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idiom // n. 
a group of words established by usage and having a 
meaning not deducible from those of the individual words 



a load of codswallop 
meaning: a lot of nonsense, rubbish 
Codd was a Victorian businessman and wallop was nineteenth century slang for beer. In 1872 Hiram Codd went into business selling lemonade in green bottles sealed with a marble stopper. Beer drinkers thought little of this new drink and gave it the derisory nick-name Codswallop.
people say the world is flat, but this is a load of codswallop, it is of course, round.

beyond the pale

outside of societies limits. Not acceptable conduct 


Pale comes from the Latin word palum, meaning 'stake'. In early English this came to mean a fence which surrounded something such as a cathedral or some other authority. In later times its meaning altered to the limit of political jurisdiction. Life within the pale was civilised, whereas beyond it was considered uncouth and barbaric. Hence one could be said to be beyond the pale. 
people who do not contribute to society in any way are beyond the pale and should not be able to benefit from that to which they do not contribute

to put a spoke in someone's wheel

deliberately hinder someone's plans 
hundreds of years ago cartwheels were made from solid wood. The front wheels of a cart would have holes in them through which a spoke could be thrust in order to prevent or slow the cart from running away downhill. 
I had planned to buy a new car but the banks refusal to lend me some money has put a spoke in the wheels of my plan.

 at the end of my tether 

at the point of frustration or at the end of one's endurance. 
A tether is a rope which is used to restrict the freedom of grazing animals by tying one end around their neck and the other to a stake in the ground.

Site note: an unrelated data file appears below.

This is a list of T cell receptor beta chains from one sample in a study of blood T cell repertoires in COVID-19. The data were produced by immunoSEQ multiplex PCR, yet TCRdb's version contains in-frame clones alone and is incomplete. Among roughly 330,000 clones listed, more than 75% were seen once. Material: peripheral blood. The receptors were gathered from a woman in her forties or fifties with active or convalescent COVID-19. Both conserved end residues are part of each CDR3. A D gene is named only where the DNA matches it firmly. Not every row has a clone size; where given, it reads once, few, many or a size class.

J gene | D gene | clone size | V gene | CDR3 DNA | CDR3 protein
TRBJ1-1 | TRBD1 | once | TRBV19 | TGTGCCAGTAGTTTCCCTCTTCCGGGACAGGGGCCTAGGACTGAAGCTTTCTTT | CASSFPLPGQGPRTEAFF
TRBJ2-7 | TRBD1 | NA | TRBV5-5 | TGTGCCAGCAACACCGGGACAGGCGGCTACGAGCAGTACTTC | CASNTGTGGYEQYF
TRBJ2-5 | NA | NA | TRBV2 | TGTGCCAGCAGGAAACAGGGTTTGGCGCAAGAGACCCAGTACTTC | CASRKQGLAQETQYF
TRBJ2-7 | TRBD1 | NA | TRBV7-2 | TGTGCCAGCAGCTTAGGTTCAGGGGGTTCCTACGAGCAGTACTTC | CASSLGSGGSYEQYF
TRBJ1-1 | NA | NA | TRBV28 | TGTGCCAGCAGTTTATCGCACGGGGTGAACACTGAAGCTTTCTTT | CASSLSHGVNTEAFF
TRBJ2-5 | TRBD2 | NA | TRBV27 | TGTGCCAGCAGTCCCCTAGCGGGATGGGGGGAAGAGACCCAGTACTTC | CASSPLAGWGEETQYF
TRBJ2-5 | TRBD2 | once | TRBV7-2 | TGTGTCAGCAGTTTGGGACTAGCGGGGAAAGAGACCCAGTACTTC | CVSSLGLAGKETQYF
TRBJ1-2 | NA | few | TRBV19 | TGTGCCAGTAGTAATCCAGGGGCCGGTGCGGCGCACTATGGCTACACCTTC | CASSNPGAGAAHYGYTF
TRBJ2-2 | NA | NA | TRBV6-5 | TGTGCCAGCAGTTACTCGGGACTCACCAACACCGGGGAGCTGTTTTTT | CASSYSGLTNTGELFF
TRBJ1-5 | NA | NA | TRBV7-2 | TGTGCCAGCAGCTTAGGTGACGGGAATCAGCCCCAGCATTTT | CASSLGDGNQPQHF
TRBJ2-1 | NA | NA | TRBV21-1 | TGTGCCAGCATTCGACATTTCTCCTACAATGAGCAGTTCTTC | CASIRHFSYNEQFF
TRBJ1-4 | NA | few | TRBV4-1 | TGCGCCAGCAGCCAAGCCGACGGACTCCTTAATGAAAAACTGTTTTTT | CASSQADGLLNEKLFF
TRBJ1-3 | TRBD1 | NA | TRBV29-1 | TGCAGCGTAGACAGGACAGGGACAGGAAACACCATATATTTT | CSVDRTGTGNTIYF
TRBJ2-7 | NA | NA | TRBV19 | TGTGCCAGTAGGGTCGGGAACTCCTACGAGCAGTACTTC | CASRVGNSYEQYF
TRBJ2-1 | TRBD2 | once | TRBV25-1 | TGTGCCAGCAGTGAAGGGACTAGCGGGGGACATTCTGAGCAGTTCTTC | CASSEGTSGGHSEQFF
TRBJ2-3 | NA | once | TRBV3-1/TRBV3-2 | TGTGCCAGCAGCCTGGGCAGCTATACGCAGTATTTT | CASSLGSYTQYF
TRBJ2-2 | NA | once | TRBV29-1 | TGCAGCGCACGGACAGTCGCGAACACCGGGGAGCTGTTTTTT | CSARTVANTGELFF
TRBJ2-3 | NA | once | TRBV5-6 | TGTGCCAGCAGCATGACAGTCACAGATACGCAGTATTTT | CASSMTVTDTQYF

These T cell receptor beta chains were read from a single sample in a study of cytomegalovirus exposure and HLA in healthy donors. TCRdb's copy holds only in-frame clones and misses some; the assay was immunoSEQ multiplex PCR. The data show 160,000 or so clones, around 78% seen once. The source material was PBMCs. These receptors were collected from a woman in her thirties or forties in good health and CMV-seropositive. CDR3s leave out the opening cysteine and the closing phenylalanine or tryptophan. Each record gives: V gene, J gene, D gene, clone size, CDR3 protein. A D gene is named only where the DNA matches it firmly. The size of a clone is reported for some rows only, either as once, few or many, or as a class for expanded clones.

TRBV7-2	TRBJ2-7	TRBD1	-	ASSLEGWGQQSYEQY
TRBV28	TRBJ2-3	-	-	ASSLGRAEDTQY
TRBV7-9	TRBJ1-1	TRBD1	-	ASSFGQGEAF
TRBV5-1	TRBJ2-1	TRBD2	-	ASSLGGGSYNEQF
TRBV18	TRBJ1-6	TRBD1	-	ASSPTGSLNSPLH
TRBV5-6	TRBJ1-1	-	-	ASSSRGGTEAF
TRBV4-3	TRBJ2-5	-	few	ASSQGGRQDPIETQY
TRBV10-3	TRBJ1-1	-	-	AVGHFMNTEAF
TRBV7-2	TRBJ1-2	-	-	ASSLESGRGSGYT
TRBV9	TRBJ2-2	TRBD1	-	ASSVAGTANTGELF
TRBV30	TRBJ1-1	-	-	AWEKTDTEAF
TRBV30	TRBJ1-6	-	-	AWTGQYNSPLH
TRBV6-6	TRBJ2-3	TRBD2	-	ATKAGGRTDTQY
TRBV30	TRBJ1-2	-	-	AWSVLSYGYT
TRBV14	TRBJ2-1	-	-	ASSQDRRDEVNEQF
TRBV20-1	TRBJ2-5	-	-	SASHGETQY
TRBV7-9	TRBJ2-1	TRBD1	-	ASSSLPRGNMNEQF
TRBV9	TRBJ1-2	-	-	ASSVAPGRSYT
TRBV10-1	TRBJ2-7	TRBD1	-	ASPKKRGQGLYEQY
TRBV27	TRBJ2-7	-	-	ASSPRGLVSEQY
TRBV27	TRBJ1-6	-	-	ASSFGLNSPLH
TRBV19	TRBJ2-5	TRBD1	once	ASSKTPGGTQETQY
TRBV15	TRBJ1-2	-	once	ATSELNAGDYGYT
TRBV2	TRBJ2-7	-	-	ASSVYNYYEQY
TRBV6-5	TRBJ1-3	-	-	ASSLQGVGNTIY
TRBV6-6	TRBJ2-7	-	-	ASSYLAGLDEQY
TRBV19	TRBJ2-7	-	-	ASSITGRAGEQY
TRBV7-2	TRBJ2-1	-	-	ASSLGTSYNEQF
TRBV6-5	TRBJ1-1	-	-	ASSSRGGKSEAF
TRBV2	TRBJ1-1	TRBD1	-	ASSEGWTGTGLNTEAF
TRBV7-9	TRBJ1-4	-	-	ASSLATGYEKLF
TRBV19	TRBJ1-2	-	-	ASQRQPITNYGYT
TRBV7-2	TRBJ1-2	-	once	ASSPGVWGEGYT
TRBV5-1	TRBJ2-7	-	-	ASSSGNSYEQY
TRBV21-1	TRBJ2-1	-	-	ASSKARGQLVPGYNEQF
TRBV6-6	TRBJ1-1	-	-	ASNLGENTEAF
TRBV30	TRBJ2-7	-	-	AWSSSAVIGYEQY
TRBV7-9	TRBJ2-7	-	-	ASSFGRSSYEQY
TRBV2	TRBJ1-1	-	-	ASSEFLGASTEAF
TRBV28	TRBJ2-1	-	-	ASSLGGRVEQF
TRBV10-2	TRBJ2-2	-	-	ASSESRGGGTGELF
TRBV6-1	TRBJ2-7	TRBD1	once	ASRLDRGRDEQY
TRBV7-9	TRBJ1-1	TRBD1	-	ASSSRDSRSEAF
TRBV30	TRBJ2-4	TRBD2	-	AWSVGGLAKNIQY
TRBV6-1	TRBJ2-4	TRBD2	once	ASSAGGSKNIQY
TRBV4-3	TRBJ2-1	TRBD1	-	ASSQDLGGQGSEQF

example: if my boss doesn't listen to me soon I will explode, I'm at the end of my tether.

to hang fire 

meaning: to delay. To be pending
In days gone by when the main charge in an artillery piece was slow to fire it was said to be 'hanging fire'. Now the term is used to describe something which is held up or delayed. 
example: I'd like to go home now but I'd better hang fire for a while until some others leave.

on the grapevine

meaning: gossip or rumour through an informal channel
In the years after the invention of the Telegraph there was a mad rush to erect telegraphs to as many places as possible in the shortest time. In 1859 Colonel Bee put a line up between Placerville and Virginia City. He used trees to carry the wires instead of telegraph poles. Their movement stretched and tangled the wires until they fell to the ground, looking similar to the wild vines found in California. During the American Civil War messages that were received via the telegraph that were thought to be mis-information or inaccurate were said to have arrived  on the 'grapevine telegraph', a mocking reference to Colonel Bees venture. 
example: I heard, on the grapevine, that John is going to marry Jane.

not enough room to swing a cat 

meaning: a confined space


Many people incorrectly think that this is a reference to the old Navel punishment of the 'cat of nine tails', however the phrase has been found in use long before that punishment was ever metered out by the Navy. In fact the phrase refers to the practice of putting a cat in a sack then suspending the sack from a tree, swinging the sack and then using it for archery practice. 
example: This room is too small, there's not enough room to swing a cat.


to kick the bucket 

meaning: to die
In slaughterhouses, the rail on which pigs are hung after slaughter to drain off the blood is known as the bucket bar. Muscle spasms after death sometimes lead to the dead pig twitching as if to kick the bucket bar, hence the expression.
example: Fred kicked the bucket last week. Now that he's dead he will be sadly missed.


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Last updated 9th July 1998